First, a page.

W.H.I.T.E.’s third album is O.K.A.Y.
Aagoo Records, 2013
6.3 / 10
Cory Thomas Hanson’s stage name is W.H.I.T.E., but you’ll also find it online as “W-H-I-T-E” or just “WHITE”. It doesn’t stand for anything, and I still can’t understand the choice in typography, but it illustrates a fine point: Hanson is an artist that doesn’t like to take the straight path, the easiest path, or the one that seems to make the most sense. The name was chosen for the open possibilities that the color white offers. Despite being vaguely menacing in its sheer blankness, white represents an all-enveloping canvas that doesn’t have a beginning or end, top or bottom. Hanson can throw whatever sounds he likes on this canvas, and he does just that. His third album, III often feels like a playground where he can play with whatever instrumentation, arrangement, texture, or rhythm he so desires.
Hanson’s voice channels Radiohead’s Thom Yorke, and his sound isn’t too far afield from that band’s The King of Limbs record from 2011. W.H.I.T.E. opens III with “I Wasn’t Afraid”, easily the best song on the album and the most accessible. The song’s synthesizers occupy every bit of aural landscape that’s not already claimed by the drums or Hanson’s voice. It’s a great piece of confectionary pop, and it’s III’s most wholly satisfying song. The rest of the songs on III are more interesting than they are enjoyable. Listeners might feel a bit tricked into this album because opening III with “I Wasn’t Afraid” feels a bit like a bait-and-switch trick. The following track, “Can’t Fight the Feeling” slowly morphs from a folk song to a full-blown electronic daydream, but it doesn’t have a strong melody to serve as a through-line. The rest of III follows suit, and many of these songs feature arrangements that progressively become more electronic as its length goes on. As W.H.I.T.E., Hanson brings synthesizers, electric guitars, shades of reverb, etc… in at a moment’s notice. Having these tools at his disposal doesn’t necessarily mean that he should be obligated to use them, though.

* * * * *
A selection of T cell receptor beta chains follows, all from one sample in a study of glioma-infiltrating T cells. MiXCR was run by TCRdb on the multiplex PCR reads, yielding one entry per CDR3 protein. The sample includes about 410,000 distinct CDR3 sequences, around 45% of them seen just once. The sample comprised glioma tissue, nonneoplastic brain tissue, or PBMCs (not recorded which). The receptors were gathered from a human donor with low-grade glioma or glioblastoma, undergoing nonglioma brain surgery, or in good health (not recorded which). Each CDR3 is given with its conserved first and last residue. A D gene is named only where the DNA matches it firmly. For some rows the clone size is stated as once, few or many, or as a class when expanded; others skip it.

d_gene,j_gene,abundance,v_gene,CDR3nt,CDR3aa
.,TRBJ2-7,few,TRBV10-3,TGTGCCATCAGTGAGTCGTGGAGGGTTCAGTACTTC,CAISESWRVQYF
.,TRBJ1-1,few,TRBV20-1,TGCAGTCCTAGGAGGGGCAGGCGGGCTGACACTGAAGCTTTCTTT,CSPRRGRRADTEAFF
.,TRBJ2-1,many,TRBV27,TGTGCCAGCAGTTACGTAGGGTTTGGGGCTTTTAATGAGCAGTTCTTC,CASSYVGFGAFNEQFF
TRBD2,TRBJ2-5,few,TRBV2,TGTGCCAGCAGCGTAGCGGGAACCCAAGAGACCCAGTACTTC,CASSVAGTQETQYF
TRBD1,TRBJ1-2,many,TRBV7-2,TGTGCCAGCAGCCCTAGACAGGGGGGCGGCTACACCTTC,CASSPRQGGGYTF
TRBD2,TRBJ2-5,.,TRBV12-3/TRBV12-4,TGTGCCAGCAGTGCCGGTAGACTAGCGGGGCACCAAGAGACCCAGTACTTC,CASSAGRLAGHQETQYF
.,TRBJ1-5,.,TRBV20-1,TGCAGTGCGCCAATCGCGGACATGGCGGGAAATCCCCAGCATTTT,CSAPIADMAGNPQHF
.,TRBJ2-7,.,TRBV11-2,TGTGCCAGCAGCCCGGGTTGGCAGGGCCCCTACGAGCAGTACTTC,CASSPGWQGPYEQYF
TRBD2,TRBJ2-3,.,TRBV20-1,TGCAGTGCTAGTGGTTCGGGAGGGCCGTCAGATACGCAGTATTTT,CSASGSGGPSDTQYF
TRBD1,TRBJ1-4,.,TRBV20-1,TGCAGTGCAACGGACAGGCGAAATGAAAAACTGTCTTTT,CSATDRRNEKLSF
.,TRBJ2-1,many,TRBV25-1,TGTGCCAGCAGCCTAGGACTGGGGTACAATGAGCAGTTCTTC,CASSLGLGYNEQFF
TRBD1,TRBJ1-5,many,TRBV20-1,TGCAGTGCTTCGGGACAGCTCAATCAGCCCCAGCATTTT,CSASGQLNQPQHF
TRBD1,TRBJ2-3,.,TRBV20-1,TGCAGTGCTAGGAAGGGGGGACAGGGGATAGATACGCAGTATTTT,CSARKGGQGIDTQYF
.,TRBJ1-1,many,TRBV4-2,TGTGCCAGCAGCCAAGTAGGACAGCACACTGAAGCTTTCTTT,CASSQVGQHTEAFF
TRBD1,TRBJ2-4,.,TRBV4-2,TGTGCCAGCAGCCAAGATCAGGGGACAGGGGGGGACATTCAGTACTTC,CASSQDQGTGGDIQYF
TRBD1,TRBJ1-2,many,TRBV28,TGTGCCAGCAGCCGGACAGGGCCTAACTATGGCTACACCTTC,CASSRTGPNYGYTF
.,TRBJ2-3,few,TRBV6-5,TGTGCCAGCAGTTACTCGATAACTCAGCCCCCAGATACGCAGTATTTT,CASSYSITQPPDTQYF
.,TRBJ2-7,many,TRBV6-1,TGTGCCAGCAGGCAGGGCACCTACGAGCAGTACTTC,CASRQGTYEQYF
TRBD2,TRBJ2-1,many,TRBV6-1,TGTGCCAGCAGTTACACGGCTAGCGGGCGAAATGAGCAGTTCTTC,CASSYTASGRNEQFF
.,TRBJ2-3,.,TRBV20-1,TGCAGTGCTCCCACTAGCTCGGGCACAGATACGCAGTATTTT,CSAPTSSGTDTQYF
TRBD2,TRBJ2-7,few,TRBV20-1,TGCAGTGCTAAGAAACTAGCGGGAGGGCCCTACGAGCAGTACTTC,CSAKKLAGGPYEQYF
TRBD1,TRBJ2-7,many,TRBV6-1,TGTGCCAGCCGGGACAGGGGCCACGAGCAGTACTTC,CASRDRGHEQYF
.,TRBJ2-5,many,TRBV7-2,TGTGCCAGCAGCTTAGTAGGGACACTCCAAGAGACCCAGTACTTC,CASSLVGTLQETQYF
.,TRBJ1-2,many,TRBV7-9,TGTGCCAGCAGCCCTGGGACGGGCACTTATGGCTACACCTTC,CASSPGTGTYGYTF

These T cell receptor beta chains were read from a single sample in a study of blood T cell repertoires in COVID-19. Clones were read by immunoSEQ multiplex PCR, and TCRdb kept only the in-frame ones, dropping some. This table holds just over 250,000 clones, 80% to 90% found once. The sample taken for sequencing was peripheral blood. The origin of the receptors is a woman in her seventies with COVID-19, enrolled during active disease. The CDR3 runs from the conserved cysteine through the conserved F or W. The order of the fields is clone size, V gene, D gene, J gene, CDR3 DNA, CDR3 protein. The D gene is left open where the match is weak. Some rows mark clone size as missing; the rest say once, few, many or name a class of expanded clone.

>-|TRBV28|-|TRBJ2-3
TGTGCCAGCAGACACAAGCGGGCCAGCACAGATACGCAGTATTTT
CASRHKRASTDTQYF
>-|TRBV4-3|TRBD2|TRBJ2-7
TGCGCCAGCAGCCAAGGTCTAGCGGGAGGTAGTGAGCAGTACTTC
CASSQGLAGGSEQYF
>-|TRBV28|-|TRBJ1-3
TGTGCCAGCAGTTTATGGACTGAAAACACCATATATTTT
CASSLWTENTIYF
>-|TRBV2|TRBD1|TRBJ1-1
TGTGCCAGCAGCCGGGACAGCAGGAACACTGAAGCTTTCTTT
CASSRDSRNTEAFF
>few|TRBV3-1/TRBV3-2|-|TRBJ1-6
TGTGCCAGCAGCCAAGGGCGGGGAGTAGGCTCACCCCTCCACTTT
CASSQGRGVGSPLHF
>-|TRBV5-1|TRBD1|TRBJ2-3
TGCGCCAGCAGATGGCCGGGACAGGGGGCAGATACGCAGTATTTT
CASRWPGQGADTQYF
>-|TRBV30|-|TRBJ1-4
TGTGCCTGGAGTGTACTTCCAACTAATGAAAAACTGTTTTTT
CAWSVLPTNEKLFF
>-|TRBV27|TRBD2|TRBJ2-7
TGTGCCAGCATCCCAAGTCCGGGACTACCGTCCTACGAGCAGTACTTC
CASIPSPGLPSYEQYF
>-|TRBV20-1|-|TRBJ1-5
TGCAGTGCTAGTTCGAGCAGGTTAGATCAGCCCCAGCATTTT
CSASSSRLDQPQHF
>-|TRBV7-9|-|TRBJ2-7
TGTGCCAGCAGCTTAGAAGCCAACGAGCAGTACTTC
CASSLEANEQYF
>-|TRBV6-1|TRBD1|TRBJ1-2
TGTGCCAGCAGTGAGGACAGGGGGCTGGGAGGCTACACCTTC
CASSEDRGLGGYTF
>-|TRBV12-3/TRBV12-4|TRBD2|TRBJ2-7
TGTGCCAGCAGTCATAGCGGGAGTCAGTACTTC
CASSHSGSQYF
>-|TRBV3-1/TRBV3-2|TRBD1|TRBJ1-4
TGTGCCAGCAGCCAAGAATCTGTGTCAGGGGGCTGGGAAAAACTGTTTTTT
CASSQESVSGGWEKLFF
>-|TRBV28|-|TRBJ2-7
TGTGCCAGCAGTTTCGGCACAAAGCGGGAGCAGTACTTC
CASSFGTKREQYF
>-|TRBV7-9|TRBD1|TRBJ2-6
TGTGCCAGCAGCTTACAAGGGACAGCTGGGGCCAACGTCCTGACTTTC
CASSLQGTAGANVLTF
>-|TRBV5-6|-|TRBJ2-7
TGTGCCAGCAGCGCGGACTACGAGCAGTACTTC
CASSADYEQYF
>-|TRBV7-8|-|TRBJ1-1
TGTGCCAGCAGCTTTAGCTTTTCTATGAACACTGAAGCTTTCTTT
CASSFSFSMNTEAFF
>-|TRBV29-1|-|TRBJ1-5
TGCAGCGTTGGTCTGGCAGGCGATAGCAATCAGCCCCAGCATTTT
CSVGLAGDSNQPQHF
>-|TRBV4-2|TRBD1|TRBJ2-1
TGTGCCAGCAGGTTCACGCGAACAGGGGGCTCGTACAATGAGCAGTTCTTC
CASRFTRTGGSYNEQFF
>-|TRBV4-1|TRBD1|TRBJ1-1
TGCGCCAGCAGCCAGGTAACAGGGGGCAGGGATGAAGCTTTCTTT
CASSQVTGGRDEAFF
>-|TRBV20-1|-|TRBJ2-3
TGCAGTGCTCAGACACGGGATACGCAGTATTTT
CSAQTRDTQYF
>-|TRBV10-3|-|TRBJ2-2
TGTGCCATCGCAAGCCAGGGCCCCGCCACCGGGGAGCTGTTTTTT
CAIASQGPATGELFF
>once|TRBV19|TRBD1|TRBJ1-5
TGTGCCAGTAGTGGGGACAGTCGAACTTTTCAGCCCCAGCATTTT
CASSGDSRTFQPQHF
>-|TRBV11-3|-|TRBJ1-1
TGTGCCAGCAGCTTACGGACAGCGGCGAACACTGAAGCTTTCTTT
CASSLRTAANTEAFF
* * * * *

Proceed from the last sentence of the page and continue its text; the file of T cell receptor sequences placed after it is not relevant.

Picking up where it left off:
III took two and a half years to create, but it doesn’t sound like it. The album sounds calculated to a degree that excludes much passion or instinct. More attention is paid towards texture than to rhythm or melody, and while that makes for a cerebral listen, it’s not always immediately pleasurable. And even though texture plays a key role on III, there’s rarely more than 3 or 4 instruments playing at once. If W.H.I.T.E. is a canvas that Cory Thomas Hanson can create art on, many of these songs are left blank; these songs (with the exception of “I Wasn’t Afraid) sound barren and spacious. Hanson sounds overwhelmed with his own freedom – at any given point, he’s trying to do too much with too little. For example, the last track “Building On” feels like a Radiohead song, on top of an electronic instrumental track featuring synthesizers, on top of “Alone” by Moby. The whole album is vaguely disorienting, and, apart from the sounds of running water in the background of a few tracks, there’s not much that brings III together as an album. As it stands now, the music of III falls in the murky area between synthpop and ambient, but W.H.I.T.E. fails to do either of them effectively by striving for both.
“I Wasn’t Afraid”